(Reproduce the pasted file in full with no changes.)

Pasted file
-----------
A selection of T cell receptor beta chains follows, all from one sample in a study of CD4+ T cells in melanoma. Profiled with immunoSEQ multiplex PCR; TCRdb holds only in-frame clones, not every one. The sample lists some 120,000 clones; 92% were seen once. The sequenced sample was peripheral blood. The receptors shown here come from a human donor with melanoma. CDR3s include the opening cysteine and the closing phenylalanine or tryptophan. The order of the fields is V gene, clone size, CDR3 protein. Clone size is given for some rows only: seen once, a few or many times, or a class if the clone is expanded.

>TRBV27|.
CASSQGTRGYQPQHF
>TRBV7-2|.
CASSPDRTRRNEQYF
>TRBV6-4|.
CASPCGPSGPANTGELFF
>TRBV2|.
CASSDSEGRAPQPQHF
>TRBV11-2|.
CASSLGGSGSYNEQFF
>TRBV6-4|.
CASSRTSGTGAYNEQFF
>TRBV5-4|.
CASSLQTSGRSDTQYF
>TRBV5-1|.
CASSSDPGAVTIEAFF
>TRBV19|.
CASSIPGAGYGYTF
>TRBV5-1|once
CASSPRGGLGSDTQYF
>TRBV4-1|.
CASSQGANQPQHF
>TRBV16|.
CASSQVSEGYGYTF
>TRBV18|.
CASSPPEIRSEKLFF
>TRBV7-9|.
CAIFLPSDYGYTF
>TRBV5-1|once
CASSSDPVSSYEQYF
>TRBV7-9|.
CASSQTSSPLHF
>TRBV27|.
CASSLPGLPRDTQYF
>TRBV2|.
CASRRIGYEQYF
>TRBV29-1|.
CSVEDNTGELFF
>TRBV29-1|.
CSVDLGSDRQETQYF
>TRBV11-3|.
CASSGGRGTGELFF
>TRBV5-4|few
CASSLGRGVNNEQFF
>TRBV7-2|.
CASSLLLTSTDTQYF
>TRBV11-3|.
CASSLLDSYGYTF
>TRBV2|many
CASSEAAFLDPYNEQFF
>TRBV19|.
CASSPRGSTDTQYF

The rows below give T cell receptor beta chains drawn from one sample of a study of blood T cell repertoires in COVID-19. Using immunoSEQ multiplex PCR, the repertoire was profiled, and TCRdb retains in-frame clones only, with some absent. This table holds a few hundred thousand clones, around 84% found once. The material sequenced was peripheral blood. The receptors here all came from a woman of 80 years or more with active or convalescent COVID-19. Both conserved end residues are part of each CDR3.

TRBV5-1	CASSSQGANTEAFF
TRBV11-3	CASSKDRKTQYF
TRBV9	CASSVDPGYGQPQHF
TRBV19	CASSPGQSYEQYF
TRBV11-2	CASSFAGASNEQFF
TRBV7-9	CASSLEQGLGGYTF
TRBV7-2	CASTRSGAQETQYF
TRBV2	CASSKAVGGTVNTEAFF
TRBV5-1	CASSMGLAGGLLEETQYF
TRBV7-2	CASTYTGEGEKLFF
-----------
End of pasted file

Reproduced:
A selection of T cell receptor beta chains follows, all from one sample in a study of CD4+ T cells in melanoma. Profiled with immunoSEQ multiplex PCR; TCRdb holds only in-frame clones, not every one. The sample lists some 120,000 clones; 92% were seen once. The sequenced sample was peripheral blood. The receptors shown here come from a human donor with melanoma. CDR3s include the opening cysteine and the closing phenylalanine or tryptophan. The order of the fields is V gene, clone size, CDR3 protein. Clone size is given for some rows only: seen once, a few or many times, or a class if the clone is expanded.

>TRBV27|.
CASSQGTRGYQPQHF
>TRBV7-2|.
CASSPDRTRRNEQYF
>TRBV6-4|.
CASPCGPSGPANTGELFF
>TRBV2|.
CASSDSEGRAPQPQHF
>TRBV11-2|.
CASSLGGSGSYNEQFF
>TRBV6-4|.
CASSRTSGTGAYNEQFF
>TRBV5-4|.
CASSLQTSGRSDTQYF
>TRBV5-1|.
CASSSDPGAVTIEAFF
>TRBV19|.
CASSIPGAGYGYTF
>TRBV5-1|once
CASSPRGGLGSDTQYF
>TRBV4-1|.
CASSQGANQPQHF
>TRBV16|.
CASSQVSEGYGYTF
>TRBV18|.
CASSPPEIRSEKLFF
>TRBV7-9|.
CAIFLPSDYGYTF
>TRBV5-1|once
CASSSDPVSSYEQYF
>TRBV7-9|.
CASSQTSSPLHF
>TRBV27|.
CASSLPGLPRDTQYF
>TRBV2|.
CASRRIGYEQYF
>TRBV29-1|.
CSVEDNTGELFF
>TRBV29-1|.
CSVDLGSDRQETQYF
>TRBV11-3|.
CASSGGRGTGELFF
>TRBV5-4|few
CASSLGRGVNNEQFF
>TRBV7-2|.
CASSLLLTSTDTQYF
>TRBV11-3|.
CASSLLDSYGYTF
>TRBV2|many
CASSEAAFLDPYNEQFF
>TRBV19|.
CASSPRGSTDTQYF

The rows below give T cell receptor beta chains drawn from one sample of a study of blood T cell repertoires in COVID-19. Using immunoSEQ multiplex PCR, the repertoire was profiled, and TCRdb retains in-frame clones only, with some absent. This table holds a few hundred thousand clones, around 84% found once. The material sequenced was peripheral blood. The receptors here all came from a woman of 80 years or more with active or convalescent COVID-19. Both conserved end residues are part of each CDR3.

TRBV5-1	CASSSQGANTEAFF
TRBV11-3	CASSKDRKTQYF
TRBV9	CASSVDPGYGQPQHF
TRBV19	CASSPGQSYEQYF
TRBV11-2	CASSFAGASNEQFF
TRBV7-9	CASSLEQGLGGYTF
TRBV7-2	CASTRSGAQETQYF
TRBV2	CASSKAVGGTVNTEAFF
TRBV5-1	CASSMGLAGGLLEETQYF
TRBV7-2	CASTYTGEGEKLFF